By Mary Ellen Flynn, Esq., 301.563.6685
COVID-19 presents unique challenges for co-parents to cooperate regarding health protocols for their children. Now that the CDC recommends COVID-19 vaccines for children 12 years and older, another pandemic issue for co-parents arises: What if my co-parent and I disagree on vaccine administration to our children?
Since the pandemic’s onset, many co-parents have included COVID-19 health protocols in their custody agreements, whether temporary or permanent, for example, certain protocols such as maintaining group “bubbles” to diminish contact or having children wear masks around extended family members. These health protocols have been contentious for some co-parents. Sometimes, one co-parent is more cautious than the other and will lash out if they know their co-parent is not following the same precautions during their parenting time. Co-parents should try to resolve all issues amicably and only use court intervention as a last resort. Some divorced co-parents may be surprised that there are tips to implement and options to consider when facing the dilemma of COVID-19 vaccine administration for their children.
Children’s involvement in the discussion
Children should not be involved in the co-parents’ decision of Covid-19 vaccine administration. Receiving a vaccine is a difficult decision that involves maturity and should not be left to the sole discretion of any one particular child. However, if you have a child of high school age, it may be favorable to get their point of view and discuss any fears that the older child may have. Regardless, the decision should ultimately be made by the parents.
Additionally, arguing about this particular issue should not be done in front of your children. Whether separation from your co-parent was amicable or not, no child needs to be involved in adult conversations, especially if there is hostility.
Discuss the issue
Regardless of whether one parent has the authority to make medical decisions for their children, co-parents should make an effort to discuss each other’s viewpoints and consider each other’s position. Some points to consider are:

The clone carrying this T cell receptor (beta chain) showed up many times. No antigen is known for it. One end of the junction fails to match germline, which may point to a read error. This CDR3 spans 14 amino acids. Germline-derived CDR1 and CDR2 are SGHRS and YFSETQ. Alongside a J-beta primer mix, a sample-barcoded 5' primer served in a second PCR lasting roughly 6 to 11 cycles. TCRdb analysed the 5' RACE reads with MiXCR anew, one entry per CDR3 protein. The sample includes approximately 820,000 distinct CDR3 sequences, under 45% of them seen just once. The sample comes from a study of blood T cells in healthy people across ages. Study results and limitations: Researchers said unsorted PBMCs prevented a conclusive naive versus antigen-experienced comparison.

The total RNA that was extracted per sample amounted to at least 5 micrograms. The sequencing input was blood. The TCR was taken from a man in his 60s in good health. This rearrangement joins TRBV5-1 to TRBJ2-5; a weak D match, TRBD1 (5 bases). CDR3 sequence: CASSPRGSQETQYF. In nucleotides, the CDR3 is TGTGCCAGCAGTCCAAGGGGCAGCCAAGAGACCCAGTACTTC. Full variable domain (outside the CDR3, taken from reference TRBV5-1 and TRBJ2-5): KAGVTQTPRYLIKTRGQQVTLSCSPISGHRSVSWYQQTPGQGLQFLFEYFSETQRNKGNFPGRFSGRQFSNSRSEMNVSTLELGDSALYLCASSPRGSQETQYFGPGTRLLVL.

- How much does each parent know about the COVID-19 vaccine? Discuss what sources you are using to gather your information and why these sources do or do not raise concerns regarding the COVID-19 vaccine for children.
- Does either parent have a pre-existing health condition that puts them at higher risk? If so, this is one factor that may be in favor of having your children vaccinated.
- Do any of your children have a pre-existing health condition that also puts them at higher risk? Again, if this is the case, this may also be another factor in favor of vaccination.
- Will abstaining from vaccination affect your child or children’s ability to attend school in-person or participate in extracurriculars? In many cases, this may be the deciding factor for some parents, especially if their children are socially active.
- What is the advice of your children’s pediatrician? Especially if co-parents are in disagreement, consulting with your child’s pediatrician will give you neutral and medically sound advice.
Refer to the Custody Agreement or seek alternative dispute resolution.
After discussing vaccine administration options with your co-parent, if you two still cannot agree on whether your children will obtain the COVID-19 vaccine, look to your custody agreement. Whichever parent has the right to make medical decisions or whichever parent has tie-breaking authority, that parent’s position is the one that will ultimately prevail. If medical decisions are shared, i.e., the parents have joint legal custody, then review your agreement to see if there is a provision regarding alternative dispute resolution to facilitate discussions aimed at resolving issues of this nature. If your agreement does not contain such a provision, think about what options there are aside from going straight to court. Even if your custody agreement does not provide for it, you could still recommend mediation to your co-parent, or you could seek help from a parenting coordinator who can also help facilitate a resolution.
Modifying the custody agreement
In Maryland, either co-parent can file a Motion to modify custody (physical or legal), but only if there is a “material change in circumstances.” Therefore, if you and your co-parent still cannot agree about your children receiving the COVID-19 vaccine, you may be able to modify legal custody in court. For example, if your child has a chronic health issue, such as diabetes or an autoimmune disease, and your co-parent refuses COVID-19 vaccine administration to the children, you may have a justifiable reason to modify legal custody to protect the safety and health of your child.
About Andalman & Flynn, P.C.: Founded in 1998 in downtown Silver Spring, Maryland, Andalman & Flynn has forged a distinguished reputation for legal excellence. The firm represents individuals seeking disability benefits throughout the country and practices family law throughout Maryland and the District of Columbia. The firm focuses on cases that impact the rights of everyone, and are there for clients when responsive legal help is most critical. The firm has provided legal analysis on national and local television and radio, and their attorneys often testify before legislative bodies and are routinely invited to contribute to prominent legal publications. For more information about Andalman & Flynn, please visit the website at andalmanflynn.com or call 301.563.6685